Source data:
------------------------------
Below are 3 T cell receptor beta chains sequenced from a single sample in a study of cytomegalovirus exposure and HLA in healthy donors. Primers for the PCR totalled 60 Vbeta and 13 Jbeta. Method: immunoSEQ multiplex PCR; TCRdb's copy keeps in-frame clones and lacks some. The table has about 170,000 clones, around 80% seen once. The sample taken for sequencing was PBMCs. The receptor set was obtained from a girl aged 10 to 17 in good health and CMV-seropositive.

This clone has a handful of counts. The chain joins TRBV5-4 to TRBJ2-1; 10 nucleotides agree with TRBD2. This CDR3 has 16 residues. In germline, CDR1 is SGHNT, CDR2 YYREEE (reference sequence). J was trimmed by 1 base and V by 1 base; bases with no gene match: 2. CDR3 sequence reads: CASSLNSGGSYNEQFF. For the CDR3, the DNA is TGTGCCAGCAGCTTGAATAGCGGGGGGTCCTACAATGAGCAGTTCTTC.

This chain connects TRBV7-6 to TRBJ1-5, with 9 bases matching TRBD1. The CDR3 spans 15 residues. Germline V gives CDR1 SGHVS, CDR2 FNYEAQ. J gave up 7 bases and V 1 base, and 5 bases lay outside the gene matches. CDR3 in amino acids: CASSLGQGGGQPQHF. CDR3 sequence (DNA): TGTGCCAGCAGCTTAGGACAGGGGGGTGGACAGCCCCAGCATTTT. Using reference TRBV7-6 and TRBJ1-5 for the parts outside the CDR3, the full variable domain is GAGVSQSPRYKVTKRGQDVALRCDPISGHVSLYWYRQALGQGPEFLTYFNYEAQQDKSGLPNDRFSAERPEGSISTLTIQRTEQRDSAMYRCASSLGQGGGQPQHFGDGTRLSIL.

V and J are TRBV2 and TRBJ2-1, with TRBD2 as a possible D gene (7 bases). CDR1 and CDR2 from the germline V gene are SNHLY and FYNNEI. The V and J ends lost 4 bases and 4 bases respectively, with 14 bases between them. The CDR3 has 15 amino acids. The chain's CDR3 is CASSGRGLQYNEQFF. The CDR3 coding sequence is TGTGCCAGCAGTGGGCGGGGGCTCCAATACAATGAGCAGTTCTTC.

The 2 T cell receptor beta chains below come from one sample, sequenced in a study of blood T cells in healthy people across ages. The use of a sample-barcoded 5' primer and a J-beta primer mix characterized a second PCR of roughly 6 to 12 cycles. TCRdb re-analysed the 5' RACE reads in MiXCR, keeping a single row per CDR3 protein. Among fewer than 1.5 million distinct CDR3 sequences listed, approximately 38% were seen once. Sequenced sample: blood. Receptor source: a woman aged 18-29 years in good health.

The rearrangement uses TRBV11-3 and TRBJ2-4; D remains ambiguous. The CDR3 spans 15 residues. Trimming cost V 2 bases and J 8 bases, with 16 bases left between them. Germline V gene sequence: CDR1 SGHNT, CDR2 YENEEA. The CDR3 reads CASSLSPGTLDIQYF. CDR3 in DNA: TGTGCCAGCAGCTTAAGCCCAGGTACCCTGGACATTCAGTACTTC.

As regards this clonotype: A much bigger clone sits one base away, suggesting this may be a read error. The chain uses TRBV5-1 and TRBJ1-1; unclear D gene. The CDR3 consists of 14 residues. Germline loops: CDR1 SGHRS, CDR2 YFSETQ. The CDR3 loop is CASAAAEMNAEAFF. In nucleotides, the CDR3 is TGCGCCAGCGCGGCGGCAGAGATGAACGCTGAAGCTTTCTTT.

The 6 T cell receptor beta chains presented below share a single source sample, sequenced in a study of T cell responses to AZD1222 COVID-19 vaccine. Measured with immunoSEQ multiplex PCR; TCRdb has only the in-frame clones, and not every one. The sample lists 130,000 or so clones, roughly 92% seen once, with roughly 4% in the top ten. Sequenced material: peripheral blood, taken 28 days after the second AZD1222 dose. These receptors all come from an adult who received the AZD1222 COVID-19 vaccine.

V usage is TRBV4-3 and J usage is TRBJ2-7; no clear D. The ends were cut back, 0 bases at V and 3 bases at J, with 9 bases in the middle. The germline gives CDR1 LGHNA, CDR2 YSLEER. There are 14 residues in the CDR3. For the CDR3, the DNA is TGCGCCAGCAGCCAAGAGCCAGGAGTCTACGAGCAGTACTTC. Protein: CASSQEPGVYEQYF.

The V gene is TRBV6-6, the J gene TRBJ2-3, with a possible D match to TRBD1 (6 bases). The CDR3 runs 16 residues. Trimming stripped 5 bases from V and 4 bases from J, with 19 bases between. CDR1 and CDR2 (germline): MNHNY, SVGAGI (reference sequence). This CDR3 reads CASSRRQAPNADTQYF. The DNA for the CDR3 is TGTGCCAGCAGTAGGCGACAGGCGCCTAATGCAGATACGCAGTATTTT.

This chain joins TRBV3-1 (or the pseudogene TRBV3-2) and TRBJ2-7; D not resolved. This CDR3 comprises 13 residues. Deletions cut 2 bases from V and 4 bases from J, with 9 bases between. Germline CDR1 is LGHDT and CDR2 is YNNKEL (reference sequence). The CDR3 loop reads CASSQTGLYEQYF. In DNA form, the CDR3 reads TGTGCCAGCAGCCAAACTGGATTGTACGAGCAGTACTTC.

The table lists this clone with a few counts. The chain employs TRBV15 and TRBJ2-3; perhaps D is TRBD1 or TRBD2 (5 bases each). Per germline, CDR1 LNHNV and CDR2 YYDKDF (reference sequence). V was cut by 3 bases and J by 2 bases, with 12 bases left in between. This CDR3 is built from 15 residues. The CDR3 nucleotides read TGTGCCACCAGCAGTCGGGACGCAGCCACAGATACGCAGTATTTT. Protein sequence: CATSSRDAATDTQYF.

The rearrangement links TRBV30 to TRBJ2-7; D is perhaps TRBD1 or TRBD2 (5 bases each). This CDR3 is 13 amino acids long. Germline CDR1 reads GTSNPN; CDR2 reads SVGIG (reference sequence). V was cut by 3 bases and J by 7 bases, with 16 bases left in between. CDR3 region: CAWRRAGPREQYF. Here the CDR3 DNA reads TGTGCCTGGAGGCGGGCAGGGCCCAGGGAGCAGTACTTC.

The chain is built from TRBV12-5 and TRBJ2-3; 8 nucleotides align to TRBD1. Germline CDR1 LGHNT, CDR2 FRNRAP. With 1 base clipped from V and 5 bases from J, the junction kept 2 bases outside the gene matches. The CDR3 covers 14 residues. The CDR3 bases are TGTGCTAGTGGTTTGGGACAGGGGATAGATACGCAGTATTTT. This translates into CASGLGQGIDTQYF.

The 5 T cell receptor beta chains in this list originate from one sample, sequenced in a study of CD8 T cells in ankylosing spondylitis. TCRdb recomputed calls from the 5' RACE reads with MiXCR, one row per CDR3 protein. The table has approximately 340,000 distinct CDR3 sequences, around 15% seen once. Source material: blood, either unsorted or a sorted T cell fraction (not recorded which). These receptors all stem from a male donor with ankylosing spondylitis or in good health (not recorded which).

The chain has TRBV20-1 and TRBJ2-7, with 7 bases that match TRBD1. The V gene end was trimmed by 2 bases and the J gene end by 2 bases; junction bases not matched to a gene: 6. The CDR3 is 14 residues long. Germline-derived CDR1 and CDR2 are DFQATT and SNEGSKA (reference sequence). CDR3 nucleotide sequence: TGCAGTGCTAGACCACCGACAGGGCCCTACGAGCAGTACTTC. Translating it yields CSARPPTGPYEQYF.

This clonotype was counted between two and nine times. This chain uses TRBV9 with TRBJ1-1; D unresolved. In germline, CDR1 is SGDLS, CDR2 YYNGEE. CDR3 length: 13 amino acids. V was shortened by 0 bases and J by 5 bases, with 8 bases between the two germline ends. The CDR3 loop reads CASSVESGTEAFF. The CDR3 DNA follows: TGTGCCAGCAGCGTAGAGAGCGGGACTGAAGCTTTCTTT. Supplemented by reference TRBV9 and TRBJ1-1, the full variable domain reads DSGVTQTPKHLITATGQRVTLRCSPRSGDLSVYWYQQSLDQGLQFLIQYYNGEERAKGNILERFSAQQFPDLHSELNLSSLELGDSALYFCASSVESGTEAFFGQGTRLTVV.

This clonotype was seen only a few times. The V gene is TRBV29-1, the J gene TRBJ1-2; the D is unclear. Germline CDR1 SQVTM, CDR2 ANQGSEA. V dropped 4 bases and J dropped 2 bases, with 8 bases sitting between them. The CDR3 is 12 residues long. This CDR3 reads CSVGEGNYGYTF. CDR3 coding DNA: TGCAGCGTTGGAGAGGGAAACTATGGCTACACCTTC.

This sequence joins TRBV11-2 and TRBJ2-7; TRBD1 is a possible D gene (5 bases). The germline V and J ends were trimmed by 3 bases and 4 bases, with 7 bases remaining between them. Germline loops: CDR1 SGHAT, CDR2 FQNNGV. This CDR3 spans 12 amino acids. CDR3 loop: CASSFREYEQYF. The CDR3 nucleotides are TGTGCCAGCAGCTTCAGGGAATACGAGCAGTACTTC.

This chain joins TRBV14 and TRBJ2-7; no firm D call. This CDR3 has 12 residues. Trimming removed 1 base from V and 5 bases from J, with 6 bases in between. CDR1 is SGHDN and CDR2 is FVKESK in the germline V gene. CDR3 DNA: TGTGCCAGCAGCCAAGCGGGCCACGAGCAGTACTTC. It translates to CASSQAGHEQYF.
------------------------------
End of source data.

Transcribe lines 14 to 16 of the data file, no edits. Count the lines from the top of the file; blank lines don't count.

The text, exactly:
The chain is built from TRBV12-5 and TRBJ2-3; 8 nucleotides align to TRBD1. Germline CDR1 LGHNT, CDR2 FRNRAP. With 1 base clipped from V and 5 bases from J, the junction kept 2 bases outside the gene matches. The CDR3 covers 14 residues. The CDR3 bases are TGTGCTAGTGGTTTGGGACAGGGGATAGATACGCAGTATTTT. This translates into CASGLGQGIDTQYF.

The 5 T cell receptor beta chains in this list originate from one sample, sequenced in a study of CD8 T cells in ankylosing spondylitis. TCRdb recomputed calls from the 5' RACE reads with MiXCR, one row per CDR3 protein. The table has approximately 340,000 distinct CDR3 sequences, around 15% seen once. Source material: blood, either unsorted or a sorted T cell fraction (not recorded which). These receptors all stem from a male donor with ankylosing spondylitis or in good health (not recorded which).

The chain has TRBV20-1 and TRBJ2-7, with 7 bases that match TRBD1. The V gene end was trimmed by 2 bases and the J gene end by 2 bases; junction bases not matched to a gene: 6. The CDR3 is 14 residues long. Germline-derived CDR1 and CDR2 are DFQATT and SNEGSKA (reference sequence). CDR3 nucleotide sequence: TGCAGTGCTAGACCACCGACAGGGCCCTACGAGCAGTACTTC. Translating it yields CSARPPTGPYEQYF.